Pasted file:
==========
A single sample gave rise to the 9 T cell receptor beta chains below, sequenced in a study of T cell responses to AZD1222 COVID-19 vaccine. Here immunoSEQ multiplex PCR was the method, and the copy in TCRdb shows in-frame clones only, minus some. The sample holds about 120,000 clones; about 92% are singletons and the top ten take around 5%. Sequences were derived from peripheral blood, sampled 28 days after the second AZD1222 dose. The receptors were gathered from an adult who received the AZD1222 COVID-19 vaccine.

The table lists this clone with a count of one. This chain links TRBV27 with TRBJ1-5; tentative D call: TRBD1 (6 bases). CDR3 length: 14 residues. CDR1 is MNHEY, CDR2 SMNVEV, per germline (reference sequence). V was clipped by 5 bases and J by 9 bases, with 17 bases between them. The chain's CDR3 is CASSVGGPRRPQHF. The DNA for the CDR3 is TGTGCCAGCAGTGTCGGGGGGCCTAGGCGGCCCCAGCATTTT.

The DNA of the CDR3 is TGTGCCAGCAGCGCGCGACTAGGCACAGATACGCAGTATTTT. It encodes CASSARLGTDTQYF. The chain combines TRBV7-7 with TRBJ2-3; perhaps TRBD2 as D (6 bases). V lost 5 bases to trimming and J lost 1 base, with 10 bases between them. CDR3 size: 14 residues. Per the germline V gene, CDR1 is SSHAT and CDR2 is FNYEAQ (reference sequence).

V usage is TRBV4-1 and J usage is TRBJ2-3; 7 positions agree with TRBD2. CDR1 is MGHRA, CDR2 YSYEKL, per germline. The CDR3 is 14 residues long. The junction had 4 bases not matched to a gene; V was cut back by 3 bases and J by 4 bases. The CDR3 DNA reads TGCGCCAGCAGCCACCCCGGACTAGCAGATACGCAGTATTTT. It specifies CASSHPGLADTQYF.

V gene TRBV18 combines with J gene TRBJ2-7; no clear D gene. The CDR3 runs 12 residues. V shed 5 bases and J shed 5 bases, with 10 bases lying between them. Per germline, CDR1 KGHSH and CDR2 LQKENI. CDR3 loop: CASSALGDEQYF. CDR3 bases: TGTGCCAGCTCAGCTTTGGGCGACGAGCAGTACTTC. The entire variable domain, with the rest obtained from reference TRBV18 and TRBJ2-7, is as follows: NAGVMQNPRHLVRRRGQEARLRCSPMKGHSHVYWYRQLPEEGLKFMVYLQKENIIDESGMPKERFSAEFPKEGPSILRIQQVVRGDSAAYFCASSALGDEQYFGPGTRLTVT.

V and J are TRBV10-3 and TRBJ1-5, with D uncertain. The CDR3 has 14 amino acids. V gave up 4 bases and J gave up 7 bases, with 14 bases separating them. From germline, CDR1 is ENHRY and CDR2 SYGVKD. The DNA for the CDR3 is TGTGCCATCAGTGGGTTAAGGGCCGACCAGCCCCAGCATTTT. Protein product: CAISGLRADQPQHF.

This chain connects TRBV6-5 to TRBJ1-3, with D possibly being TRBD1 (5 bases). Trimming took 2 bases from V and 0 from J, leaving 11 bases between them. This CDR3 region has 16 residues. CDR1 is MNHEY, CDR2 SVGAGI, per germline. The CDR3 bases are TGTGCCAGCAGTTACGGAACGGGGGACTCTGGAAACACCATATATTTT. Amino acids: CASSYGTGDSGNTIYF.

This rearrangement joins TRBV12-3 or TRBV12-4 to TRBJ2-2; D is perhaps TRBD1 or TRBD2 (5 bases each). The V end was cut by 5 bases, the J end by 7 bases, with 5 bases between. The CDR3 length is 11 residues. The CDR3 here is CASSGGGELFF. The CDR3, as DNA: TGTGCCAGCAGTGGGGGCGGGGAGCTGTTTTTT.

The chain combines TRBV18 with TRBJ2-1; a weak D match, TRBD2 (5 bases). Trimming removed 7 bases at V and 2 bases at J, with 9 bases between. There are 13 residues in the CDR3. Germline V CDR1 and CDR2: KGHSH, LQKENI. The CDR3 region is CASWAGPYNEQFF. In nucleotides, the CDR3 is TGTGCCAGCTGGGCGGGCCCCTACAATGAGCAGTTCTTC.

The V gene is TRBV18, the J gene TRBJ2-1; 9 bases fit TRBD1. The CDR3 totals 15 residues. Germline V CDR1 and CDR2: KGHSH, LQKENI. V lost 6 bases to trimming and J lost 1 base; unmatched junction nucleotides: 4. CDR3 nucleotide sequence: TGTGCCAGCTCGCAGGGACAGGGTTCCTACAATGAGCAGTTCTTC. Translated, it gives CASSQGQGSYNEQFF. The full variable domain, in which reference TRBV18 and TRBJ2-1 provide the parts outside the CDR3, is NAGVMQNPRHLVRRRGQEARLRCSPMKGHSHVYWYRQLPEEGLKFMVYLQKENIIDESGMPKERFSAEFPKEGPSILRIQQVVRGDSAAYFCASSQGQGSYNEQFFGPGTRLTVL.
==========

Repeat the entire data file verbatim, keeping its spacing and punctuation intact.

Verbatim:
A single sample gave rise to the 9 T cell receptor beta chains below, sequenced in a study of T cell responses to AZD1222 COVID-19 vaccine. Here immunoSEQ multiplex PCR was the method, and the copy in TCRdb shows in-frame clones only, minus some. The sample holds about 120,000 clones; about 92% are singletons and the top ten take around 5%. Sequences were derived from peripheral blood, sampled 28 days after the second AZD1222 dose. The receptors were gathered from an adult who received the AZD1222 COVID-19 vaccine.

The table lists this clone with a count of one. This chain links TRBV27 with TRBJ1-5; tentative D call: TRBD1 (6 bases). CDR3 length: 14 residues. CDR1 is MNHEY, CDR2 SMNVEV, per germline (reference sequence). V was clipped by 5 bases and J by 9 bases, with 17 bases between them. The chain's CDR3 is CASSVGGPRRPQHF. The DNA for the CDR3 is TGTGCCAGCAGTGTCGGGGGGCCTAGGCGGCCCCAGCATTTT.

The DNA of the CDR3 is TGTGCCAGCAGCGCGCGACTAGGCACAGATACGCAGTATTTT. It encodes CASSARLGTDTQYF. The chain combines TRBV7-7 with TRBJ2-3; perhaps TRBD2 as D (6 bases). V lost 5 bases to trimming and J lost 1 base, with 10 bases between them. CDR3 size: 14 residues. Per the germline V gene, CDR1 is SSHAT and CDR2 is FNYEAQ (reference sequence).

V usage is TRBV4-1 and J usage is TRBJ2-3; 7 positions agree with TRBD2. CDR1 is MGHRA, CDR2 YSYEKL, per germline. The CDR3 is 14 residues long. The junction had 4 bases not matched to a gene; V was cut back by 3 bases and J by 4 bases. The CDR3 DNA reads TGCGCCAGCAGCCACCCCGGACTAGCAGATACGCAGTATTTT. It specifies CASSHPGLADTQYF.

V gene TRBV18 combines with J gene TRBJ2-7; no clear D gene. The CDR3 runs 12 residues. V shed 5 bases and J shed 5 bases, with 10 bases lying between them. Per germline, CDR1 KGHSH and CDR2 LQKENI. CDR3 loop: CASSALGDEQYF. CDR3 bases: TGTGCCAGCTCAGCTTTGGGCGACGAGCAGTACTTC. The entire variable domain, with the rest obtained from reference TRBV18 and TRBJ2-7, is as follows: NAGVMQNPRHLVRRRGQEARLRCSPMKGHSHVYWYRQLPEEGLKFMVYLQKENIIDESGMPKERFSAEFPKEGPSILRIQQVVRGDSAAYFCASSALGDEQYFGPGTRLTVT.

V and J are TRBV10-3 and TRBJ1-5, with D uncertain. The CDR3 has 14 amino acids. V gave up 4 bases and J gave up 7 bases, with 14 bases separating them. From germline, CDR1 is ENHRY and CDR2 SYGVKD. The DNA for the CDR3 is TGTGCCATCAGTGGGTTAAGGGCCGACCAGCCCCAGCATTTT. Protein product: CAISGLRADQPQHF.

This chain connects TRBV6-5 to TRBJ1-3, with D possibly being TRBD1 (5 bases). Trimming took 2 bases from V and 0 from J, leaving 11 bases between them. This CDR3 region has 16 residues. CDR1 is MNHEY, CDR2 SVGAGI, per germline. The CDR3 bases are TGTGCCAGCAGTTACGGAACGGGGGACTCTGGAAACACCATATATTTT. Amino acids: CASSYGTGDSGNTIYF.

This rearrangement joins TRBV12-3 or TRBV12-4 to TRBJ2-2; D is perhaps TRBD1 or TRBD2 (5 bases each). The V end was cut by 5 bases, the J end by 7 bases, with 5 bases between. The CDR3 length is 11 residues. The CDR3 here is CASSGGGELFF. The CDR3, as DNA: TGTGCCAGCAGTGGGGGCGGGGAGCTGTTTTTT.

The chain combines TRBV18 with TRBJ2-1; a weak D match, TRBD2 (5 bases). Trimming removed 7 bases at V and 2 bases at J, with 9 bases between. There are 13 residues in the CDR3. Germline V CDR1 and CDR2: KGHSH, LQKENI. The CDR3 region is CASWAGPYNEQFF. In nucleotides, the CDR3 is TGTGCCAGCTGGGCGGGCCCCTACAATGAGCAGTTCTTC.

The V gene is TRBV18, the J gene TRBJ2-1; 9 bases fit TRBD1. The CDR3 totals 15 residues. Germline V CDR1 and CDR2: KGHSH, LQKENI. V lost 6 bases to trimming and J lost 1 base; unmatched junction nucleotides: 4. CDR3 nucleotide sequence: TGTGCCAGCTCGCAGGGACAGGGTTCCTACAATGAGCAGTTCTTC. Translated, it gives CASSQGQGSYNEQFF. The full variable domain, in which reference TRBV18 and TRBJ2-1 provide the parts outside the CDR3, is NAGVMQNPRHLVRRRGQEARLRCSPMKGHSHVYWYRQLPEEGLKFMVYLQKENIIDESGMPKERFSAEFPKEGPSILRIQQVVRGDSAAYFCASSQGQGSYNEQFFGPGTRLTVL.